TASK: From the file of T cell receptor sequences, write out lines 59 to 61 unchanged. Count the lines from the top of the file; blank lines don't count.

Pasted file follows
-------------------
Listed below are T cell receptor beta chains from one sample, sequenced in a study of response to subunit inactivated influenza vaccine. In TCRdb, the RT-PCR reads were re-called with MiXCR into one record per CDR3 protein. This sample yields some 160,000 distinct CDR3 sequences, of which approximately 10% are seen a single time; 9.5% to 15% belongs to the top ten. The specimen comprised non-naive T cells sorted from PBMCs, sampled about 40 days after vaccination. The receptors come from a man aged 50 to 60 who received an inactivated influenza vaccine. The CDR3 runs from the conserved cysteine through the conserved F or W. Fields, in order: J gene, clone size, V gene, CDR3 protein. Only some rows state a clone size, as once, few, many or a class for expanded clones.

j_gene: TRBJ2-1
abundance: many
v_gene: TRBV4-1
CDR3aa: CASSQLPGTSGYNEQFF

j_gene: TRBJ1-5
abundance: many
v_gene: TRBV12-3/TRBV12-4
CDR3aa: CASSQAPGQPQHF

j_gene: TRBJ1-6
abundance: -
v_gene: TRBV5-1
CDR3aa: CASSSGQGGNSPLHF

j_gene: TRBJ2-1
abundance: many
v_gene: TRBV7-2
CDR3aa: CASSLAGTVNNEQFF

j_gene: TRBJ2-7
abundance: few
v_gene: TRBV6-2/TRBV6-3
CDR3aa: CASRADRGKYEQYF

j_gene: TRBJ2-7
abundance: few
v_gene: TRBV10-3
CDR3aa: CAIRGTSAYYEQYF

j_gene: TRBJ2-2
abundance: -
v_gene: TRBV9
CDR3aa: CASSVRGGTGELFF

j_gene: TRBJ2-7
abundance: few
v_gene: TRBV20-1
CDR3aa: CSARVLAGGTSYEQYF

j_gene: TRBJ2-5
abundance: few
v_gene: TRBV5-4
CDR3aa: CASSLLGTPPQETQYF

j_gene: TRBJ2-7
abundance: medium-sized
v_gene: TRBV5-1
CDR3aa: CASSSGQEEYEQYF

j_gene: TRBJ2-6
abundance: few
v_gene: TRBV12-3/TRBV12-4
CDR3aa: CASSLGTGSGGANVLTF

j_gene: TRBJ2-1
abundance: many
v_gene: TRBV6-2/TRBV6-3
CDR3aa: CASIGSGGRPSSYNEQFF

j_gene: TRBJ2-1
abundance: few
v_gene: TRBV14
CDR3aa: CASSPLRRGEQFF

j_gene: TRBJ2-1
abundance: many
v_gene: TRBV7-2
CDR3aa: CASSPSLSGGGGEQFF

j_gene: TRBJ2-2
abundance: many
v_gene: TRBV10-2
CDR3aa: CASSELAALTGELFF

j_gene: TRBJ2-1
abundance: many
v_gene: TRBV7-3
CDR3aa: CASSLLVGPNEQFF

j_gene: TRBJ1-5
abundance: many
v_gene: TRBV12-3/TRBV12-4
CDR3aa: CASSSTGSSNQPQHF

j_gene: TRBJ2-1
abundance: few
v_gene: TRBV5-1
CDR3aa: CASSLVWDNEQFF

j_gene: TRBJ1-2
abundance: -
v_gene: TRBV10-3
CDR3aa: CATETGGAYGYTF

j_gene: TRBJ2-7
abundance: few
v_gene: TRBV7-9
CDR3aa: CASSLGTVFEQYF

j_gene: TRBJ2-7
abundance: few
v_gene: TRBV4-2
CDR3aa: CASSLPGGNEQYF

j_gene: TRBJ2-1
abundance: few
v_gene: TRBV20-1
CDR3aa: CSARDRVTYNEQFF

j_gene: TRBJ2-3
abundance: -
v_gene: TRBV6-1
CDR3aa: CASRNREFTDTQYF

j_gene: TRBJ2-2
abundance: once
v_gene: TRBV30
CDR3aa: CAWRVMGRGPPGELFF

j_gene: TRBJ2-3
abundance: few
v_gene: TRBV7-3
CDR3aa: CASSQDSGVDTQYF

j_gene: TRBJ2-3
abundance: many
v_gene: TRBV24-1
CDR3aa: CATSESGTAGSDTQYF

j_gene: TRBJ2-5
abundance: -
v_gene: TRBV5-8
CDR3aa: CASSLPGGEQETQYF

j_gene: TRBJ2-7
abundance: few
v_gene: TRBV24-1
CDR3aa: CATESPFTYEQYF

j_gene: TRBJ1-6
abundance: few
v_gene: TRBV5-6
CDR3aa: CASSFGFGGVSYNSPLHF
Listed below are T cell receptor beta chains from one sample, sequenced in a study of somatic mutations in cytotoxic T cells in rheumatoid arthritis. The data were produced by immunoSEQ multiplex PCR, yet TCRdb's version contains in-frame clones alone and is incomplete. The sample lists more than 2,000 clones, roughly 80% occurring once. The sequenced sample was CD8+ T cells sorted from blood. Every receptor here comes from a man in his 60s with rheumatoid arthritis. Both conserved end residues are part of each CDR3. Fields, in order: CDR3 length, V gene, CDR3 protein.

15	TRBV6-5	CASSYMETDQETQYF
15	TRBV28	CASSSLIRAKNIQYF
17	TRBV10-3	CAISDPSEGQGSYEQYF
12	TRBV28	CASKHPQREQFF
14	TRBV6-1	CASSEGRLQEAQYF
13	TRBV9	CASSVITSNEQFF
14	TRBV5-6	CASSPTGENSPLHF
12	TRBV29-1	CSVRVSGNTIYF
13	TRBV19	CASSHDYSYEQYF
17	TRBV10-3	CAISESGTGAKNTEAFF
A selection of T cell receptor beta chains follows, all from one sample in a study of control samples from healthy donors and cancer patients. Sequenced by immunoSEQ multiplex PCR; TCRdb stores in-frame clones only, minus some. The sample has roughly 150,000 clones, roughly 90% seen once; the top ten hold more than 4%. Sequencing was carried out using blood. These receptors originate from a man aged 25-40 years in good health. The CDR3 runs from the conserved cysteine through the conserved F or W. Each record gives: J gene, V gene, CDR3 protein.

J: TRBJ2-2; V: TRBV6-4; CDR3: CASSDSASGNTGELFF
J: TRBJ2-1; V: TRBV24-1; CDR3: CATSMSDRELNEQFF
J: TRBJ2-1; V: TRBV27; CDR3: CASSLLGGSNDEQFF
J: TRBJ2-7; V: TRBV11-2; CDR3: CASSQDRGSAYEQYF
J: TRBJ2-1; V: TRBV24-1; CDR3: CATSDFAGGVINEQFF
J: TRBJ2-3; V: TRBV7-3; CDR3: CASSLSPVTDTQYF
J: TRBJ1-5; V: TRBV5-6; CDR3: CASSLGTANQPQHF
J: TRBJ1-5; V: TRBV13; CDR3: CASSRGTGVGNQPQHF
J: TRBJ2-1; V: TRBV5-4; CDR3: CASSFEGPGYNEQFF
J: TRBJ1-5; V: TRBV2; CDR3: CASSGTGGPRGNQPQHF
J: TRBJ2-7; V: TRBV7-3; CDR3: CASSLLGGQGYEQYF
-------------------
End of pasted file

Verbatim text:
abundance: many
v_gene: TRBV10-2
CDR3aa: CASSELAALTGELFF